Bin Laden at 1986 arms deal, book says
WASHINGTON -- Osama bin Laden and his half-brother went to London in 1986 to discuss buying several surface-to-air missiles for the mujahedin in Afghanistan, a book says.
"The Bin Ladens," a newly released book by former Washington Post correspondent and noted bin Laden expert, Steve Coll, says bin Laden and his half brother, Salem, met with "contacts" at the Dorchester hotel in London to negotiate the sale of Russian SA-7 missiles from German arms manufacturer Heckler & Koch.
The book alleges the government of Saudi Arabia paid for the weapons and set up the actual sale in South America, The Washington Post said Tuesday.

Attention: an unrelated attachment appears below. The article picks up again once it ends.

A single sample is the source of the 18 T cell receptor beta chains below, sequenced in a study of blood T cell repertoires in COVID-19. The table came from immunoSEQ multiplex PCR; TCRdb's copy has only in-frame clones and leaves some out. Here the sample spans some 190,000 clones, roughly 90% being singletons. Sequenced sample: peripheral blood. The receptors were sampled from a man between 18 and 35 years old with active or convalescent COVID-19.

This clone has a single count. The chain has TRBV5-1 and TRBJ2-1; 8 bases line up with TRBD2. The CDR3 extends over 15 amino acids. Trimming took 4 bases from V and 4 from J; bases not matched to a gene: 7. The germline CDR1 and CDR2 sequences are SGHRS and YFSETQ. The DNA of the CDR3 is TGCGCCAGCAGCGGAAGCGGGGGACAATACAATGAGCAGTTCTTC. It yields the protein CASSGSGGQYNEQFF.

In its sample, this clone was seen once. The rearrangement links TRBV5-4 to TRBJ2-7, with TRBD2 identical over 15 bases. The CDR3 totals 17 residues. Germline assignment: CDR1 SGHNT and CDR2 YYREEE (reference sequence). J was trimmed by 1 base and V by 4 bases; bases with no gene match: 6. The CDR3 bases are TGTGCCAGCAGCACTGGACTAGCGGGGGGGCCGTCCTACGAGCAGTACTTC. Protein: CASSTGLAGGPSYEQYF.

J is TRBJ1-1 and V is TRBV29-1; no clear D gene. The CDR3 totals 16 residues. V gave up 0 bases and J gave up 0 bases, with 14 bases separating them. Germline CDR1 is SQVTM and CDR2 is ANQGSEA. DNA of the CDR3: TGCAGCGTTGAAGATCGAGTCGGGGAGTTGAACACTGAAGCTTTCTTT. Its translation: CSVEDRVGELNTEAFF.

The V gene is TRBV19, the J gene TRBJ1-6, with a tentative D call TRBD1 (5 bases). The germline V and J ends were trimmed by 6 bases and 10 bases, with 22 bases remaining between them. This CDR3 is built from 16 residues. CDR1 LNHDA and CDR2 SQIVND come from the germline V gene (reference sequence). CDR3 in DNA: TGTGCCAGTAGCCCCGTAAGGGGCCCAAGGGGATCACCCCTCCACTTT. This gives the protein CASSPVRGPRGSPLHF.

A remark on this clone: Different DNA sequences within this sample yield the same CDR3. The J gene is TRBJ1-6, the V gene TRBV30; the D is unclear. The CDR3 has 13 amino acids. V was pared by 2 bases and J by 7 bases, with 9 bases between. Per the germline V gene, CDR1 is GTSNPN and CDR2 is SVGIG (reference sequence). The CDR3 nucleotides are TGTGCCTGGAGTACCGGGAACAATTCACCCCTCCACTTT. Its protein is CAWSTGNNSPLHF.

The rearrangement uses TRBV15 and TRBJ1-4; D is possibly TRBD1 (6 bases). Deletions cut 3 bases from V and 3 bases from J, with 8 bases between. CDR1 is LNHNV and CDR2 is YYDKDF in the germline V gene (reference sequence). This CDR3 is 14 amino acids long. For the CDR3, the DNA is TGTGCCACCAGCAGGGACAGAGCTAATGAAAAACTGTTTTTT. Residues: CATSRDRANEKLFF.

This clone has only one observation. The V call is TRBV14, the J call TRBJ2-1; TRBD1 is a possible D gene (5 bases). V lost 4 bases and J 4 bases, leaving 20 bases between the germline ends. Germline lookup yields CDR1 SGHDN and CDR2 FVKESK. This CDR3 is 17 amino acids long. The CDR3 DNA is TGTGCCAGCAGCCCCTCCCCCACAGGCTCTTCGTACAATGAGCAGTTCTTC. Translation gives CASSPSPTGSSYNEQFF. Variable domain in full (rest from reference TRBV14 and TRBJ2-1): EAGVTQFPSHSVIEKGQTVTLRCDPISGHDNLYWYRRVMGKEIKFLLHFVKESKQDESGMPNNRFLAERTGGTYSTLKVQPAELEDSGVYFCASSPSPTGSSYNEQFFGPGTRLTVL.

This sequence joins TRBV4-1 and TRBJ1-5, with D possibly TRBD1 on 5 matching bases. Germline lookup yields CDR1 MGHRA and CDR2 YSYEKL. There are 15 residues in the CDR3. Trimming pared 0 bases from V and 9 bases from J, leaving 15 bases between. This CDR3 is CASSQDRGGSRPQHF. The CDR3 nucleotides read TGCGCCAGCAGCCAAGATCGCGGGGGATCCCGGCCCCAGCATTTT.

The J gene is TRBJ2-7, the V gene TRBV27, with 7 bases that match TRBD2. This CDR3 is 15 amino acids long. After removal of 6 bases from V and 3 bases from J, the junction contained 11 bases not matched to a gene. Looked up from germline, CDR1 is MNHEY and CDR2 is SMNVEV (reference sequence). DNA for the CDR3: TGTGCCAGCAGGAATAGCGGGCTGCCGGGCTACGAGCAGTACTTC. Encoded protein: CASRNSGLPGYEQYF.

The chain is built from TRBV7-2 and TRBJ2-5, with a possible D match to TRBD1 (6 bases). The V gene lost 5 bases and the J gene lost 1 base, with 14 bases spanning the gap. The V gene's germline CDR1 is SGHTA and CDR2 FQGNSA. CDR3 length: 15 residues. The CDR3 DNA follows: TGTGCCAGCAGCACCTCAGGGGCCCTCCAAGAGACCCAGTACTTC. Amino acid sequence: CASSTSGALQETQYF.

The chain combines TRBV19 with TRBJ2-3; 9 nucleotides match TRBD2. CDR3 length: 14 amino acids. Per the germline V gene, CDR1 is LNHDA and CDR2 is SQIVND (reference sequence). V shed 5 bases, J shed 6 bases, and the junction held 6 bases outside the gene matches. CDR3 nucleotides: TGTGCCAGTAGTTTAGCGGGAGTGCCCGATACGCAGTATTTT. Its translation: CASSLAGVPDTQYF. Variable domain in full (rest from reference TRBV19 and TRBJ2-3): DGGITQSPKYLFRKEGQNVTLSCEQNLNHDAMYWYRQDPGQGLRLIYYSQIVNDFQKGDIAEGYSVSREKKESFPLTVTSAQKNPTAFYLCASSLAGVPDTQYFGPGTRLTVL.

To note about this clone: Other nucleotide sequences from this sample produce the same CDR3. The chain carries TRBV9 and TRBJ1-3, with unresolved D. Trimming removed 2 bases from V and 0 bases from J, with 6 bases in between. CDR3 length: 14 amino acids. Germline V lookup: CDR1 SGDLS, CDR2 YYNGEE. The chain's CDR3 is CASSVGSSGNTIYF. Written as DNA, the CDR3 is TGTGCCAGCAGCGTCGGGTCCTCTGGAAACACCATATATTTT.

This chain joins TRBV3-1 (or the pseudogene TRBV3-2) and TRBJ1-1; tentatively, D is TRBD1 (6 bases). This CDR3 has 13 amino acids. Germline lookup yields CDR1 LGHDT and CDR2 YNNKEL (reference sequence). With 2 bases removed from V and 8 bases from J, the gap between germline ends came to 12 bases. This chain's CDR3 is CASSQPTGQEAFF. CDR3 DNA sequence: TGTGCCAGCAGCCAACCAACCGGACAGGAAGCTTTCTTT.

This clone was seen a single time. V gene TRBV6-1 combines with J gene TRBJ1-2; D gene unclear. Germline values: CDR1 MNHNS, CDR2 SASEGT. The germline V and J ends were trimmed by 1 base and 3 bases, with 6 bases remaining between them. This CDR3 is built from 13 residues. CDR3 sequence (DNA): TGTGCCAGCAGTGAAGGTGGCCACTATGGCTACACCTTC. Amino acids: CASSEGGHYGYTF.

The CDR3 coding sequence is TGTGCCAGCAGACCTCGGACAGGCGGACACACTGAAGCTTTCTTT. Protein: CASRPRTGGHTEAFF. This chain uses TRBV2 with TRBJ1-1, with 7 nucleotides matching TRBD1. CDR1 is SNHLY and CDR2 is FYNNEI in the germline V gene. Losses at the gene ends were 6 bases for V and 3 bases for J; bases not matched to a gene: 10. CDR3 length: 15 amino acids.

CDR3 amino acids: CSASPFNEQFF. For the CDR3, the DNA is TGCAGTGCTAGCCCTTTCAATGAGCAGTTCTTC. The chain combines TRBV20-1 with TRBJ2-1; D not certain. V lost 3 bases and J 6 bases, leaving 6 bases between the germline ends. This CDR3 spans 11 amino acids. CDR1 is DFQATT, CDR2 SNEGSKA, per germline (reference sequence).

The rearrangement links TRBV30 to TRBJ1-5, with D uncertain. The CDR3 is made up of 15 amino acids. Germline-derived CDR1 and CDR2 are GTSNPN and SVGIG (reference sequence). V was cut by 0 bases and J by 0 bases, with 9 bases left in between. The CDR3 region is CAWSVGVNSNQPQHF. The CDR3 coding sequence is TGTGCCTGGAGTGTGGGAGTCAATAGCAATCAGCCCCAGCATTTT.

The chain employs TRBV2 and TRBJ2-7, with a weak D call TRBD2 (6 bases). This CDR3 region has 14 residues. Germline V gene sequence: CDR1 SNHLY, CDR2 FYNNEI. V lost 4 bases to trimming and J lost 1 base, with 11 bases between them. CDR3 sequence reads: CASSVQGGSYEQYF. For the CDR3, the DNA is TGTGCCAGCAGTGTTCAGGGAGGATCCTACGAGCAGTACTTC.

The U.S. and Saudi governments in 1986 supported the mujahedin in their resistance to the occupation of the Afghanistan by the Soviet Union. Though the United States arranged to supply the mujahedin with Stinger missiles to shoot down Russian aircraft, Coll says in the book the Afghans were wary of having too strong a link with the Americans.
The book makes several claims, including allegations the former mujahedin and current Taliban leader, Jalauddin Haqqani, got "unilateral" funding from the CIA in the late 1980s.
Coll's 2005 Pulitzer Prize-winning "Ghost Wars" examines the rise of the al-Qaida network following the Soviet withdrawal from Afghanistan in 1989.
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